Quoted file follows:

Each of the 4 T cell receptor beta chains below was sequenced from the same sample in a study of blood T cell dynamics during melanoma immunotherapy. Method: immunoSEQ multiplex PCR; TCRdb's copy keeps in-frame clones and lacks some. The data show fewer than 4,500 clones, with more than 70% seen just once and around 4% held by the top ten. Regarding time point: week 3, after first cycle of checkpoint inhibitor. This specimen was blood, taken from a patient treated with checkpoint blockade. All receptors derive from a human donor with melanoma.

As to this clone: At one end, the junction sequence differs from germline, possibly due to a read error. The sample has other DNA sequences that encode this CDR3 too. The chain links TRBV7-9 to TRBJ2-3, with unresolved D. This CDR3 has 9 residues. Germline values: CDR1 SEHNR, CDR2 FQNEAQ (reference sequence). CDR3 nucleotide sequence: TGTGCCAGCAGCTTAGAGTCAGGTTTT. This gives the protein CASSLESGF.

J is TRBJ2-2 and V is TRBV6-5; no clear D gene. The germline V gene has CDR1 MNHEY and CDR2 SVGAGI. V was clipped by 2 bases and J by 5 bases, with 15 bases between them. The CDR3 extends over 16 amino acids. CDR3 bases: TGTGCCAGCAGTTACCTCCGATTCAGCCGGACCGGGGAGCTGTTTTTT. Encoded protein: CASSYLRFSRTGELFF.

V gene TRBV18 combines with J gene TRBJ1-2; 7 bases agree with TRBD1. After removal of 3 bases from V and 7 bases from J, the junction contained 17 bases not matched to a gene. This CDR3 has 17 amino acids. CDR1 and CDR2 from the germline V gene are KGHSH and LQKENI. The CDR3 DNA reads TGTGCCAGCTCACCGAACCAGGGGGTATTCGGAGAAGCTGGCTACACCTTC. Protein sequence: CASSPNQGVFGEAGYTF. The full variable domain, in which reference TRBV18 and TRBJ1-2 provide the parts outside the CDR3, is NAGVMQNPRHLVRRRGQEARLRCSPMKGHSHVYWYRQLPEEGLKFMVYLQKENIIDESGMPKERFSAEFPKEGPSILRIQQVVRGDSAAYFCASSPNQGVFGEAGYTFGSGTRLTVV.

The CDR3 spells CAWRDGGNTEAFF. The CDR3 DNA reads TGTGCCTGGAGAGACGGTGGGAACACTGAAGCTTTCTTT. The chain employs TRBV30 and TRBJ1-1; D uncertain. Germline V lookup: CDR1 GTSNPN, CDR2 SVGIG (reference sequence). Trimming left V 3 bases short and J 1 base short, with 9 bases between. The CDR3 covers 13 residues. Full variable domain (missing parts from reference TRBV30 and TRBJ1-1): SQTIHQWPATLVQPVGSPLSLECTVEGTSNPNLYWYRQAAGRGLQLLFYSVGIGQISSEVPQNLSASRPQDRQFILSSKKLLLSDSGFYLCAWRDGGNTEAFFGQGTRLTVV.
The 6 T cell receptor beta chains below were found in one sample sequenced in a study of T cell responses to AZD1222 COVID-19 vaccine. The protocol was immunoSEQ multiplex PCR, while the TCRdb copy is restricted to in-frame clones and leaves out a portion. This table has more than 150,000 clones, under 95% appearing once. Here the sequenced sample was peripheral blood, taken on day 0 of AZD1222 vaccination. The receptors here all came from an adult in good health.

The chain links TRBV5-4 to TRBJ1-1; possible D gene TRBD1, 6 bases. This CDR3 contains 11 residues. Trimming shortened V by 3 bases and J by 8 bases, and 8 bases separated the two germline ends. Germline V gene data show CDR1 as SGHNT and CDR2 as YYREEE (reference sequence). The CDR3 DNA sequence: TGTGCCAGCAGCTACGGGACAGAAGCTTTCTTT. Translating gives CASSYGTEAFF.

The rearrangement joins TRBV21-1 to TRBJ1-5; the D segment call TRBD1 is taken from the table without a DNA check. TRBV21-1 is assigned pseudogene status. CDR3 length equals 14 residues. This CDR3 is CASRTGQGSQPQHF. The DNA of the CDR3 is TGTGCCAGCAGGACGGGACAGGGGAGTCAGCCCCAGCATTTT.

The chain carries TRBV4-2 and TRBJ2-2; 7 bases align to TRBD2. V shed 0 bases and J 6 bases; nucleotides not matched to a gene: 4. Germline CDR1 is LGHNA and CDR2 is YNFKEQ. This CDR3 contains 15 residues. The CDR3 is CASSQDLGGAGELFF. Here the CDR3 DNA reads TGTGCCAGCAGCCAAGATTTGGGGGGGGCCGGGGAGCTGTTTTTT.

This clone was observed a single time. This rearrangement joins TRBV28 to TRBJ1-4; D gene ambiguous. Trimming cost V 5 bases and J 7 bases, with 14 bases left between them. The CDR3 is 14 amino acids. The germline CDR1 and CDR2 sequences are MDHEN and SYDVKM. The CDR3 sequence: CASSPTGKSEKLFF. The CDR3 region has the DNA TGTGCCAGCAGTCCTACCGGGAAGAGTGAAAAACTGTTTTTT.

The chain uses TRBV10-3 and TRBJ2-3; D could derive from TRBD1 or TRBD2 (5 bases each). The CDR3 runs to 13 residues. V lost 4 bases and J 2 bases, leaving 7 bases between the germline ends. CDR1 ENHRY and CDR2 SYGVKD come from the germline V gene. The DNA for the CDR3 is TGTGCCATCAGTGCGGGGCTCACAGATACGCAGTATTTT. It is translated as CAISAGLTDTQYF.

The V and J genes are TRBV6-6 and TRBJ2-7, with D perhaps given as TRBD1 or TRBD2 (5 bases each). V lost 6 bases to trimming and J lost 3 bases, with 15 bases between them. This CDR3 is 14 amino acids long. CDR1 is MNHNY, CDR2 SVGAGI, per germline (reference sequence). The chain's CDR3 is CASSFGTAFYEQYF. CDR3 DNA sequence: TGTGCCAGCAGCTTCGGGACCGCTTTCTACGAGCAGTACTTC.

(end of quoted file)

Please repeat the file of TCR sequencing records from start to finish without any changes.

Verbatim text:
Each of the 4 T cell receptor beta chains below was sequenced from the same sample in a study of blood T cell dynamics during melanoma immunotherapy. Method: immunoSEQ multiplex PCR; TCRdb's copy keeps in-frame clones and lacks some. The data show fewer than 4,500 clones, with more than 70% seen just once and around 4% held by the top ten. Regarding time point: week 3, after first cycle of checkpoint inhibitor. This specimen was blood, taken from a patient treated with checkpoint blockade. All receptors derive from a human donor with melanoma.

As to this clone: At one end, the junction sequence differs from germline, possibly due to a read error. The sample has other DNA sequences that encode this CDR3 too. The chain links TRBV7-9 to TRBJ2-3, with unresolved D. This CDR3 has 9 residues. Germline values: CDR1 SEHNR, CDR2 FQNEAQ (reference sequence). CDR3 nucleotide sequence: TGTGCCAGCAGCTTAGAGTCAGGTTTT. This gives the protein CASSLESGF.

J is TRBJ2-2 and V is TRBV6-5; no clear D gene. The germline V gene has CDR1 MNHEY and CDR2 SVGAGI. V was clipped by 2 bases and J by 5 bases, with 15 bases between them. The CDR3 extends over 16 amino acids. CDR3 bases: TGTGCCAGCAGTTACCTCCGATTCAGCCGGACCGGGGAGCTGTTTTTT. Encoded protein: CASSYLRFSRTGELFF.

V gene TRBV18 combines with J gene TRBJ1-2; 7 bases agree with TRBD1. After removal of 3 bases from V and 7 bases from J, the junction contained 17 bases not matched to a gene. This CDR3 has 17 amino acids. CDR1 and CDR2 from the germline V gene are KGHSH and LQKENI. The CDR3 DNA reads TGTGCCAGCTCACCGAACCAGGGGGTATTCGGAGAAGCTGGCTACACCTTC. Protein sequence: CASSPNQGVFGEAGYTF. The full variable domain, in which reference TRBV18 and TRBJ1-2 provide the parts outside the CDR3, is NAGVMQNPRHLVRRRGQEARLRCSPMKGHSHVYWYRQLPEEGLKFMVYLQKENIIDESGMPKERFSAEFPKEGPSILRIQQVVRGDSAAYFCASSPNQGVFGEAGYTFGSGTRLTVV.

The CDR3 spells CAWRDGGNTEAFF. The CDR3 DNA reads TGTGCCTGGAGAGACGGTGGGAACACTGAAGCTTTCTTT. The chain employs TRBV30 and TRBJ1-1; D uncertain. Germline V lookup: CDR1 GTSNPN, CDR2 SVGIG (reference sequence). Trimming left V 3 bases short and J 1 base short, with 9 bases between. The CDR3 covers 13 residues. Full variable domain (missing parts from reference TRBV30 and TRBJ1-1): SQTIHQWPATLVQPVGSPLSLECTVEGTSNPNLYWYRQAAGRGLQLLFYSVGIGQISSEVPQNLSASRPQDRQFILSSKKLLLSDSGFYLCAWRDGGNTEAFFGQGTRLTVV.
The 6 T cell receptor beta chains below were found in one sample sequenced in a study of T cell responses to AZD1222 COVID-19 vaccine. The protocol was immunoSEQ multiplex PCR, while the TCRdb copy is restricted to in-frame clones and leaves out a portion. This table has more than 150,000 clones, under 95% appearing once. Here the sequenced sample was peripheral blood, taken on day 0 of AZD1222 vaccination. The receptors here all came from an adult in good health.

The chain links TRBV5-4 to TRBJ1-1; possible D gene TRBD1, 6 bases. This CDR3 contains 11 residues. Trimming shortened V by 3 bases and J by 8 bases, and 8 bases separated the two germline ends. Germline V gene data show CDR1 as SGHNT and CDR2 as YYREEE (reference sequence). The CDR3 DNA sequence: TGTGCCAGCAGCTACGGGACAGAAGCTTTCTTT. Translating gives CASSYGTEAFF.

The rearrangement joins TRBV21-1 to TRBJ1-5; the D segment call TRBD1 is taken from the table without a DNA check. TRBV21-1 is assigned pseudogene status. CDR3 length equals 14 residues. This CDR3 is CASRTGQGSQPQHF. The DNA of the CDR3 is TGTGCCAGCAGGACGGGACAGGGGAGTCAGCCCCAGCATTTT.

The chain carries TRBV4-2 and TRBJ2-2; 7 bases align to TRBD2. V shed 0 bases and J 6 bases; nucleotides not matched to a gene: 4. Germline CDR1 is LGHNA and CDR2 is YNFKEQ. This CDR3 contains 15 residues. The CDR3 is CASSQDLGGAGELFF. Here the CDR3 DNA reads TGTGCCAGCAGCCAAGATTTGGGGGGGGCCGGGGAGCTGTTTTTT.

This clone was observed a single time. This rearrangement joins TRBV28 to TRBJ1-4; D gene ambiguous. Trimming cost V 5 bases and J 7 bases, with 14 bases left between them. The CDR3 is 14 amino acids. The germline CDR1 and CDR2 sequences are MDHEN and SYDVKM. The CDR3 sequence: CASSPTGKSEKLFF. The CDR3 region has the DNA TGTGCCAGCAGTCCTACCGGGAAGAGTGAAAAACTGTTTTTT.

The chain uses TRBV10-3 and TRBJ2-3; D could derive from TRBD1 or TRBD2 (5 bases each). The CDR3 runs to 13 residues. V lost 4 bases and J 2 bases, leaving 7 bases between the germline ends. CDR1 ENHRY and CDR2 SYGVKD come from the germline V gene. The DNA for the CDR3 is TGTGCCATCAGTGCGGGGCTCACAGATACGCAGTATTTT. It is translated as CAISAGLTDTQYF.

The V and J genes are TRBV6-6 and TRBJ2-7, with D perhaps given as TRBD1 or TRBD2 (5 bases each). V lost 6 bases to trimming and J lost 3 bases, with 15 bases between them. This CDR3 is 14 amino acids long. CDR1 is MNHNY, CDR2 SVGAGI, per germline (reference sequence). The chain's CDR3 is CASSFGTAFYEQYF. CDR3 DNA sequence: TGTGCCAGCAGCTTCGGGACCGCTTTCTACGAGCAGTACTTC.